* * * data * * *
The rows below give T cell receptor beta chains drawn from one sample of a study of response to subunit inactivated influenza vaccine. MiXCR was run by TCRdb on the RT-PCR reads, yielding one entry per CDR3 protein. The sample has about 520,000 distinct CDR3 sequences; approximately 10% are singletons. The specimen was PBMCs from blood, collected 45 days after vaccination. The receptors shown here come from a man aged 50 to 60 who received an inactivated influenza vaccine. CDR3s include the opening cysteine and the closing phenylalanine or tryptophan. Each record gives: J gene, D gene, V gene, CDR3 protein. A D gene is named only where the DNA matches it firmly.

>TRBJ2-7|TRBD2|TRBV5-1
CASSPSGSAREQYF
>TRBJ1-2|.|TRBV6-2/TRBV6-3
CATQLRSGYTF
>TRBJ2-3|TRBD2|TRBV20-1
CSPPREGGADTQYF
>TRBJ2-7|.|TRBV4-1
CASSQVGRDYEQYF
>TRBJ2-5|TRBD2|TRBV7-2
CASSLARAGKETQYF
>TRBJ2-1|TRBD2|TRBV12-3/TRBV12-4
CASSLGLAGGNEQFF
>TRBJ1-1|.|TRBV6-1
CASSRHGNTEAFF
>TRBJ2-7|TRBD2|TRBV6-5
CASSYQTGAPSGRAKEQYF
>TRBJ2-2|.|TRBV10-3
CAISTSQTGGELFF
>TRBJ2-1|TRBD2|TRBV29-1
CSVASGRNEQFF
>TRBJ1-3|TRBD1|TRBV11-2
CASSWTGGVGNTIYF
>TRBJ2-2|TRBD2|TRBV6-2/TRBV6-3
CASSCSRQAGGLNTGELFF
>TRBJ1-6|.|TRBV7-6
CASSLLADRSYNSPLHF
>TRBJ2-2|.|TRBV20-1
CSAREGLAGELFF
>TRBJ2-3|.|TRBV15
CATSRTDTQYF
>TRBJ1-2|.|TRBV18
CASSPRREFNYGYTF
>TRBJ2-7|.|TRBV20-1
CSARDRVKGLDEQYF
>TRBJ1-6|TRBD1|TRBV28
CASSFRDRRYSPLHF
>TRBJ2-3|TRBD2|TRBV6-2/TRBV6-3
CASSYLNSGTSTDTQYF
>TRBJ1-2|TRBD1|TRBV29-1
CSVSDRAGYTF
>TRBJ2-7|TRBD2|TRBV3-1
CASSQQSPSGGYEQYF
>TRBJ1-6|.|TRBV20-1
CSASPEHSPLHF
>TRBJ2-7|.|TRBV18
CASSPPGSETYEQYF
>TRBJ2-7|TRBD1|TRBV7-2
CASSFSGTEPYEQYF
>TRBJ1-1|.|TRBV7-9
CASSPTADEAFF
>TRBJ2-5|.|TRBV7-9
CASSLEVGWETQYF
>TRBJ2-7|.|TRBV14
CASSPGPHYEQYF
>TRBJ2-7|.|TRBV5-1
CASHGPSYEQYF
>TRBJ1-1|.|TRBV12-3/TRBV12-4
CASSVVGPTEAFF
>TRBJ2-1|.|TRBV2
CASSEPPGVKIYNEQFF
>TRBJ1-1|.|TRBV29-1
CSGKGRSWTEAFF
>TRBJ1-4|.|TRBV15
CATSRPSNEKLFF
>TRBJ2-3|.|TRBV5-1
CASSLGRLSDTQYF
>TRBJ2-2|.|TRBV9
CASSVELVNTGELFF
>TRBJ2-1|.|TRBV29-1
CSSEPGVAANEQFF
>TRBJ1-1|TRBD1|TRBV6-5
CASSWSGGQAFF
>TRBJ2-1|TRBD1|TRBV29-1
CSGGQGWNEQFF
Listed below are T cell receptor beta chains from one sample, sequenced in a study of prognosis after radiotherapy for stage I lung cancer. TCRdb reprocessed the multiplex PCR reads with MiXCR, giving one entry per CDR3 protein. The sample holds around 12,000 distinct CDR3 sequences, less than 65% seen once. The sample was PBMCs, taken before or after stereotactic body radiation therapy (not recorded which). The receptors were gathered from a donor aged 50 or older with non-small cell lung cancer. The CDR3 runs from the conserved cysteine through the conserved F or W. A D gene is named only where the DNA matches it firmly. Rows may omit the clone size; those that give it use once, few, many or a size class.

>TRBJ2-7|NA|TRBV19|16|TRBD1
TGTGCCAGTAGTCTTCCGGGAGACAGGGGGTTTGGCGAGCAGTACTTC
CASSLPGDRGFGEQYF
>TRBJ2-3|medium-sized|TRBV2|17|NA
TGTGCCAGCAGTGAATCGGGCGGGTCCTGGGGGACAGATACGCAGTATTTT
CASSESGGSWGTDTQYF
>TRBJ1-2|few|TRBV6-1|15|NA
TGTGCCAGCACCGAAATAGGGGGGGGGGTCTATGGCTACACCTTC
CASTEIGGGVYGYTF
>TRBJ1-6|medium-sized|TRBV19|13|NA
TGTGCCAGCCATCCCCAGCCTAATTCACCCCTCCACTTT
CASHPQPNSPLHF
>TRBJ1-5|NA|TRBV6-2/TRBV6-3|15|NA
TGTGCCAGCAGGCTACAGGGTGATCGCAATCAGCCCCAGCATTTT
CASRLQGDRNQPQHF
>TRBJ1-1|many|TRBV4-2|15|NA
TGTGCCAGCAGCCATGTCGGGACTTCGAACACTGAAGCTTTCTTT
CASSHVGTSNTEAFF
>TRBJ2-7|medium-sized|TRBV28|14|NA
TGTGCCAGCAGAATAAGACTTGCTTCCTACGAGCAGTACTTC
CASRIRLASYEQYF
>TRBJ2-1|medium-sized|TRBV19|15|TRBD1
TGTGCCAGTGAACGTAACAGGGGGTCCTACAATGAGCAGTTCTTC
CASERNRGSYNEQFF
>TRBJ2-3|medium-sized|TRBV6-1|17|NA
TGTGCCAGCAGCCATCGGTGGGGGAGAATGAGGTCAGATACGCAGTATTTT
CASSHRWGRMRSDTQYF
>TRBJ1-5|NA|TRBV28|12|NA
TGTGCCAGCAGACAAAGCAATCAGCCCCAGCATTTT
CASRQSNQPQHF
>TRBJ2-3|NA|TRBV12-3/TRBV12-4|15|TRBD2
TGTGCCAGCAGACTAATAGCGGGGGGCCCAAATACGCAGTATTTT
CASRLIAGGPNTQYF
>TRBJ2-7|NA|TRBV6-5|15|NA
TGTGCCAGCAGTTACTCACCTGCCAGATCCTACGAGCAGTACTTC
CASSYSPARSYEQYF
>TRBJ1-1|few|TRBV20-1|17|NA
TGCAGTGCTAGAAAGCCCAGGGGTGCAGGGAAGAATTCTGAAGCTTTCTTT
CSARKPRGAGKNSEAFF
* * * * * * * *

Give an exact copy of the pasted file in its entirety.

The rows below give T cell receptor beta chains drawn from one sample of a study of response to subunit inactivated influenza vaccine. MiXCR was run by TCRdb on the RT-PCR reads, yielding one entry per CDR3 protein. The sample has about 520,000 distinct CDR3 sequences; approximately 10% are singletons. The specimen was PBMCs from blood, collected 45 days after vaccination. The receptors shown here come from a man aged 50 to 60 who received an inactivated influenza vaccine. CDR3s include the opening cysteine and the closing phenylalanine or tryptophan. Each record gives: J gene, D gene, V gene, CDR3 protein. A D gene is named only where the DNA matches it firmly.

>TRBJ2-7|TRBD2|TRBV5-1
CASSPSGSAREQYF
>TRBJ1-2|.|TRBV6-2/TRBV6-3
CATQLRSGYTF
>TRBJ2-3|TRBD2|TRBV20-1
CSPPREGGADTQYF
>TRBJ2-7|.|TRBV4-1
CASSQVGRDYEQYF
>TRBJ2-5|TRBD2|TRBV7-2
CASSLARAGKETQYF
>TRBJ2-1|TRBD2|TRBV12-3/TRBV12-4
CASSLGLAGGNEQFF
>TRBJ1-1|.|TRBV6-1
CASSRHGNTEAFF
>TRBJ2-7|TRBD2|TRBV6-5
CASSYQTGAPSGRAKEQYF
>TRBJ2-2|.|TRBV10-3
CAISTSQTGGELFF
>TRBJ2-1|TRBD2|TRBV29-1
CSVASGRNEQFF
>TRBJ1-3|TRBD1|TRBV11-2
CASSWTGGVGNTIYF
>TRBJ2-2|TRBD2|TRBV6-2/TRBV6-3
CASSCSRQAGGLNTGELFF
>TRBJ1-6|.|TRBV7-6
CASSLLADRSYNSPLHF
>TRBJ2-2|.|TRBV20-1
CSAREGLAGELFF
>TRBJ2-3|.|TRBV15
CATSRTDTQYF
>TRBJ1-2|.|TRBV18
CASSPRREFNYGYTF
>TRBJ2-7|.|TRBV20-1
CSARDRVKGLDEQYF
>TRBJ1-6|TRBD1|TRBV28
CASSFRDRRYSPLHF
>TRBJ2-3|TRBD2|TRBV6-2/TRBV6-3
CASSYLNSGTSTDTQYF
>TRBJ1-2|TRBD1|TRBV29-1
CSVSDRAGYTF
>TRBJ2-7|TRBD2|TRBV3-1
CASSQQSPSGGYEQYF
>TRBJ1-6|.|TRBV20-1
CSASPEHSPLHF
>TRBJ2-7|.|TRBV18
CASSPPGSETYEQYF
>TRBJ2-7|TRBD1|TRBV7-2
CASSFSGTEPYEQYF
>TRBJ1-1|.|TRBV7-9
CASSPTADEAFF
>TRBJ2-5|.|TRBV7-9
CASSLEVGWETQYF
>TRBJ2-7|.|TRBV14
CASSPGPHYEQYF
>TRBJ2-7|.|TRBV5-1
CASHGPSYEQYF
>TRBJ1-1|.|TRBV12-3/TRBV12-4
CASSVVGPTEAFF
>TRBJ2-1|.|TRBV2
CASSEPPGVKIYNEQFF
>TRBJ1-1|.|TRBV29-1
CSGKGRSWTEAFF
>TRBJ1-4|.|TRBV15
CATSRPSNEKLFF
>TRBJ2-3|.|TRBV5-1
CASSLGRLSDTQYF
>TRBJ2-2|.|TRBV9
CASSVELVNTGELFF
>TRBJ2-1|.|TRBV29-1
CSSEPGVAANEQFF
>TRBJ1-1|TRBD1|TRBV6-5
CASSWSGGQAFF
>TRBJ2-1|TRBD1|TRBV29-1
CSGGQGWNEQFF
Listed below are T cell receptor beta chains from one sample, sequenced in a study of prognosis after radiotherapy for stage I lung cancer. TCRdb reprocessed the multiplex PCR reads with MiXCR, giving one entry per CDR3 protein. The sample holds around 12,000 distinct CDR3 sequences, less than 65% seen once. The sample was PBMCs, taken before or after stereotactic body radiation therapy (not recorded which). The receptors were gathered from a donor aged 50 or older with non-small cell lung cancer. The CDR3 runs from the conserved cysteine through the conserved F or W. A D gene is named only where the DNA matches it firmly. Rows may omit the clone size; those that give it use once, few, many or a size class.

>TRBJ2-7|NA|TRBV19|16|TRBD1
TGTGCCAGTAGTCTTCCGGGAGACAGGGGGTTTGGCGAGCAGTACTTC
CASSLPGDRGFGEQYF
>TRBJ2-3|medium-sized|TRBV2|17|NA
TGTGCCAGCAGTGAATCGGGCGGGTCCTGGGGGACAGATACGCAGTATTTT
CASSESGGSWGTDTQYF
>TRBJ1-2|few|TRBV6-1|15|NA
TGTGCCAGCACCGAAATAGGGGGGGGGGTCTATGGCTACACCTTC
CASTEIGGGVYGYTF
>TRBJ1-6|medium-sized|TRBV19|13|NA
TGTGCCAGCCATCCCCAGCCTAATTCACCCCTCCACTTT
CASHPQPNSPLHF
>TRBJ1-5|NA|TRBV6-2/TRBV6-3|15|NA
TGTGCCAGCAGGCTACAGGGTGATCGCAATCAGCCCCAGCATTTT
CASRLQGDRNQPQHF
>TRBJ1-1|many|TRBV4-2|15|NA
TGTGCCAGCAGCCATGTCGGGACTTCGAACACTGAAGCTTTCTTT
CASSHVGTSNTEAFF
>TRBJ2-7|medium-sized|TRBV28|14|NA
TGTGCCAGCAGAATAAGACTTGCTTCCTACGAGCAGTACTTC
CASRIRLASYEQYF
>TRBJ2-1|medium-sized|TRBV19|15|TRBD1
TGTGCCAGTGAACGTAACAGGGGGTCCTACAATGAGCAGTTCTTC
CASERNRGSYNEQFF
>TRBJ2-3|medium-sized|TRBV6-1|17|NA
TGTGCCAGCAGCCATCGGTGGGGGAGAATGAGGTCAGATACGCAGTATTTT
CASSHRWGRMRSDTQYF
>TRBJ1-5|NA|TRBV28|12|NA
TGTGCCAGCAGACAAAGCAATCAGCCCCAGCATTTT
CASRQSNQPQHF
>TRBJ2-3|NA|TRBV12-3/TRBV12-4|15|TRBD2
TGTGCCAGCAGACTAATAGCGGGGGGCCCAAATACGCAGTATTTT
CASRLIAGGPNTQYF
>TRBJ2-7|NA|TRBV6-5|15|NA
TGTGCCAGCAGTTACTCACCTGCCAGATCCTACGAGCAGTACTTC
CASSYSPARSYEQYF
>TRBJ1-1|few|TRBV20-1|17|NA
TGCAGTGCTAGAAAGCCCAGGGGTGCAGGGAAGAATTCTGAAGCTTTCTTT
CSARKPRGAGKNSEAFF